JetBlue CEO in Boston launches new service after several days of flight delays and cancellations

One of the busiest airlines operating from Boston Logan International Airport will add new overseas routes this summer. JetBlue CEO Robin Hayes announced on Tuesday that the plane will begin flying from Boston to London Gatwick. Flights to London Heathrow will begin on August 22. Tickets have already been sold out and Hayes Airlines has announced that it will be offering introductory fares. $ 499 round-trip to London and $ 2,000 round-trip in its Mint Business Class. Following the announcement, Hayes was expected to face some tough questions from reporters about the latest travel disruptions involving the airline. On Monday, 222 flights to or from Logan were delayed, of which 58% were JetBlue flights and 53 were canceled – less than 70% of which belonged to JetBlue. Jetblue had most problems, but many other airlines also experienced delays and cancellations. A spokesman for JetBlue said the number of flight delays and cancellations was not specific to JetBlue, and that severe weather in the southeast and several air delay delays had a significant impact on the industry over the past several days. Has apologized to customers for the progress made in restoring personnel and aircraft. “It takes a few days for these situations to fully heal when they have a significant impact on our operations. We apologize to our customers for the inconvenience and refresh them and move on as soon as possible,” JetBlue said in a statement. Can fly during the day, ”said traveler Tina Dinh. There is also frustration. Perceived by the flight crew. The Transport Workers Union says JetBlue is unjustifiably blaming employees for the delay. Ed Baklor, JetBlue’s head of customer care and programs, issued a statement on March 28 stating that problems with JetBlue were caused by flight attendants ‘refusal to accept work, according to the U.S. Transportation Workers’ Union. The union said in a statement that Baklor’s statement could not be further from the truth. “It’s time for JetBlue to stop blaming their flight attendants,” said Gary Peterson, TWU’s international vice president and director of aviation. In the union statement. “Our flight attendants came and let this plane fly during epidemics. Now is the time for management to show them. “” The flight attendants are not the cause of these problems. They are the reason why customers are coming back to JetBlue, “said John Samuelson, president of TWU International.” TWU is ready to address these issues immediately. It’s time for JetBlue to take responsibility for poor management. A table for negotiating real solutions to real problems. ”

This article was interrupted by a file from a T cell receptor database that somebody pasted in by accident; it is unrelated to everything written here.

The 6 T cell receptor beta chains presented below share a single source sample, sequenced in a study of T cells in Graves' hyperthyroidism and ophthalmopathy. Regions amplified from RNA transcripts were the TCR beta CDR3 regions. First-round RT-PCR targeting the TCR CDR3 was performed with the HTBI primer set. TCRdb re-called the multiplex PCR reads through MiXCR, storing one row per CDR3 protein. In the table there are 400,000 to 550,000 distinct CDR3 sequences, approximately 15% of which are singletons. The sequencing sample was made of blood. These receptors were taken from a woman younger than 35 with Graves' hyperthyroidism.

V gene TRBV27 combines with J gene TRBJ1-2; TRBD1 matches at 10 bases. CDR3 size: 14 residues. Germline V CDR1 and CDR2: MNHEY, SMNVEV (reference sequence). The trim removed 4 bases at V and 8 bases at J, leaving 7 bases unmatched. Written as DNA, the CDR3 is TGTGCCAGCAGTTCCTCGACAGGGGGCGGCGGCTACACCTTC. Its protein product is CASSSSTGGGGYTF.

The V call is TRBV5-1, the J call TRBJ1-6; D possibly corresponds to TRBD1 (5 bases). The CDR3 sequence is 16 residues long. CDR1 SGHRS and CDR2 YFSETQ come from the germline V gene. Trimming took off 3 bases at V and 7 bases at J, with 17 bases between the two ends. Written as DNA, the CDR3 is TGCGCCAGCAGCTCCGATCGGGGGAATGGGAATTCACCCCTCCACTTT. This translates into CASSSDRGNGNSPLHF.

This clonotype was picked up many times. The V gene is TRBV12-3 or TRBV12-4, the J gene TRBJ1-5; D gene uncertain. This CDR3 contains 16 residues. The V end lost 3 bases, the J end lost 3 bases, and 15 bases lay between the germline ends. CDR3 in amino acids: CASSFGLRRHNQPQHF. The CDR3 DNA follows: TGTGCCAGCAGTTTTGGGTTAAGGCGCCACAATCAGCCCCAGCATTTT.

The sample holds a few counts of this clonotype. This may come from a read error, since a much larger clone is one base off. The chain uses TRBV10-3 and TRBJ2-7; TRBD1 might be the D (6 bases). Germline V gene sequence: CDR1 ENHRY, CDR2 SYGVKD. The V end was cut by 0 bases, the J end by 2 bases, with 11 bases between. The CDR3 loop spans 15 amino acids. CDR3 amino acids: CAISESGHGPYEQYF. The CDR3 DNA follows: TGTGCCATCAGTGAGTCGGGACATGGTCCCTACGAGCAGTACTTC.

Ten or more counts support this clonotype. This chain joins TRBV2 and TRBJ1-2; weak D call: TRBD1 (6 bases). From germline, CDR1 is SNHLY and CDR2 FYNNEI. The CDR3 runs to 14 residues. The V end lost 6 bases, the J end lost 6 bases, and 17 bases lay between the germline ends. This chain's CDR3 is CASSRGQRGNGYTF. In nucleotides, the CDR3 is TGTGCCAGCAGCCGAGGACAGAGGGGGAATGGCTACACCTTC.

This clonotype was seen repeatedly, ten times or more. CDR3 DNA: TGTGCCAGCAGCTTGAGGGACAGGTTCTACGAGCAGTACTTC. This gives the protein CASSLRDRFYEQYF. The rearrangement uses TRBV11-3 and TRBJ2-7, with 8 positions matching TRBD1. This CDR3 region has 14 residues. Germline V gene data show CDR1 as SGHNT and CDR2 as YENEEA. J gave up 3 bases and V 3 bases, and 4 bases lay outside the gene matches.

One of the busiest airlines operating from Boston Logan International Airport will add new overseas routes this summer.

JetBlue CEO Robin Hayes announced on Tuesday that the plane will begin flying from Boston to London Gatwick. Flights to London Heathrow will begin on August 22.

Tickets are already on sale, and Hayes announced that the airline will offer an introductory fare of $ 499 for a round-trip to London and less than $ 2,000 for its Mint Business Class fare.

Following the announcement, Hayes was expected to face some tough questions from reporters about the latest travel disruptions involving the airline.

On Monday, 222 flights to or from Logan were delayed, of which 58% were JetBlue flights and 53 were canceled – less than 70% of which belonged to JetBlue.

Jetblue had most problems, but many other airlines also experienced delays and cancellations.

A spokesman for JetBlue said the number of flight delays and cancellations was not specific to JetBlue, and that severe weather in the southeast and several air delay delays had a significant impact on the industry over the past several days.

The airline said it had made progress on getting the crew and aircraft back to normal and apologized to customers.

“It takes a few days for these situations to fully heal when they have a significant impact on our operations. We apologize to our customers for the inconvenience and work to renew them and move on as quickly as possible,” Jet Blue said in a statement.

“They will wait for one crew, the last crew may be late, and then they will attack the maximum time they can fly that day,” said traveler Tina Din.

The flight attendants also feel frustrated. The Transport Workers Union says JetBlue is unjustifiably blaming employees for the delay.

Ed Baklor, JetBlue’s head of customer care and programs, issued a statement on March 28 stating that problems with JetBlue were caused by flight attendants ‘refusal to accept work, according to the U.S. Transportation Workers’ Union. The union said in a statement that Baklor’s statement could not be further from the truth.

“It’s time for JetBlue to stop blaming their flight attendants,” Gary Peterson, TWU’s international vice president and director of aviation, said in a statement. “Our flight attendants came and let this plane fly during epidemics. Now is the time for management to show up for them.

“The flight attendants are not the cause of these problems. They are the reason why customers are coming back to JetBlue, “said John Samuelson, president of TWU International.” TWU is ready to address these issues immediately. It’s time for JetBlue to take responsibility for poor management. A table for negotiating real solutions to real problems. “

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